" It was in August 2009 and, in an almost-unprecedented ruling, ordered a federal judge in Savannah to convene a hearing and hear the new evidence. The protest over the doubts in this case and the death sentence has been sparse. Why did we wait so long ? Are we too late ? "
The Georgia Board of Pardons and Paroles on Thursday was given petitions with more than 663,000 names of people asking that Troy Anthony Davis be spared from being executed next Wednesday, saying there is too much doubt he killed a Savannah police officer in 1989.
Since the 1991 trial, a number of key prosecution witnesses have either recanted or backed off testimony that implicated Davis as the killer. Davis' attempts to get a hearing on his new claims were thwarted for years until the U.S. Supreme Court stepped in August 2009 and, in an almost-unprecedented ruling, ordered a federal judge in Savannah to convene a hearing and hear the new evidence.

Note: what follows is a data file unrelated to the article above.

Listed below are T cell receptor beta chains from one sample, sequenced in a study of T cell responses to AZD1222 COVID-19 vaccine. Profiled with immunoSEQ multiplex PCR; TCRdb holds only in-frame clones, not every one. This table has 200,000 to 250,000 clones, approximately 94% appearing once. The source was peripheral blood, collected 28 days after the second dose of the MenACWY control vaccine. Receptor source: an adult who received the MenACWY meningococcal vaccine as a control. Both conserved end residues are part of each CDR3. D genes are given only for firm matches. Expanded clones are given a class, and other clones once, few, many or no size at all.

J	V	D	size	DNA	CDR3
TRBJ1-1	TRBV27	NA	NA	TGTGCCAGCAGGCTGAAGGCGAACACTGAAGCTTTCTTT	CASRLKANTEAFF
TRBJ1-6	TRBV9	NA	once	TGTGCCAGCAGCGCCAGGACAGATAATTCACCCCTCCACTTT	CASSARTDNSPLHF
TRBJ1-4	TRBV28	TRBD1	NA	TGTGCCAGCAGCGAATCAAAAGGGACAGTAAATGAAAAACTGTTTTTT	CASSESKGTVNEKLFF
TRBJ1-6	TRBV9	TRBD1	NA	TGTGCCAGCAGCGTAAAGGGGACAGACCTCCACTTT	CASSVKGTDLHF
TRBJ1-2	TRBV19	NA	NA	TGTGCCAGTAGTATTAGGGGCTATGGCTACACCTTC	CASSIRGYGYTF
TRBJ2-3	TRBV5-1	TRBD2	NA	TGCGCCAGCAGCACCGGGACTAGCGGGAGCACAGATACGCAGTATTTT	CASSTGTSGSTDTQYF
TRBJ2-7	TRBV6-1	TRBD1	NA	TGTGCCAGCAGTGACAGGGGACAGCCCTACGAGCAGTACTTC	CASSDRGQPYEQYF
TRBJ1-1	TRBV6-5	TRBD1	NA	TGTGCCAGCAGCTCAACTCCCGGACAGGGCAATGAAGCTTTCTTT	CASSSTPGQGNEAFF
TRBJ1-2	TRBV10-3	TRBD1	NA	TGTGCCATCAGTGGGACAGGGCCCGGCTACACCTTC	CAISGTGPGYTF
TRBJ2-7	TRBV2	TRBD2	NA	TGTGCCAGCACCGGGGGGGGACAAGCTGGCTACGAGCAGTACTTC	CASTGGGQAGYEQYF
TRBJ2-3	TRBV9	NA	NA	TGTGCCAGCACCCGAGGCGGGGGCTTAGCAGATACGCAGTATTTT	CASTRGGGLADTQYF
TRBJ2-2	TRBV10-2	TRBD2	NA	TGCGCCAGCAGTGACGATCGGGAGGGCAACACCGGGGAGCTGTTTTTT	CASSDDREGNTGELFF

U.S. District Judge William T. Moore Jr. heard two days of testimony and ultimately ruled Davis could not clearly establish his innocence. Davis appealed but the Supreme Court turned him down earlier this year.
Davis' supporters, led by Amnesty International and the Georgia chapter of the NAACP, appeared at the board's offices and handed over 15 boxes filled with petitions, Amnesty Laura Moye said. The board, which will hear Davis' clemency petition Monday, also was given letters signed by more than 1,500 legal professionals, more than 3,300 religious leaders, 26 death-row exonerees and 110 relatives of murder victims asking for Davis' execution to be halted.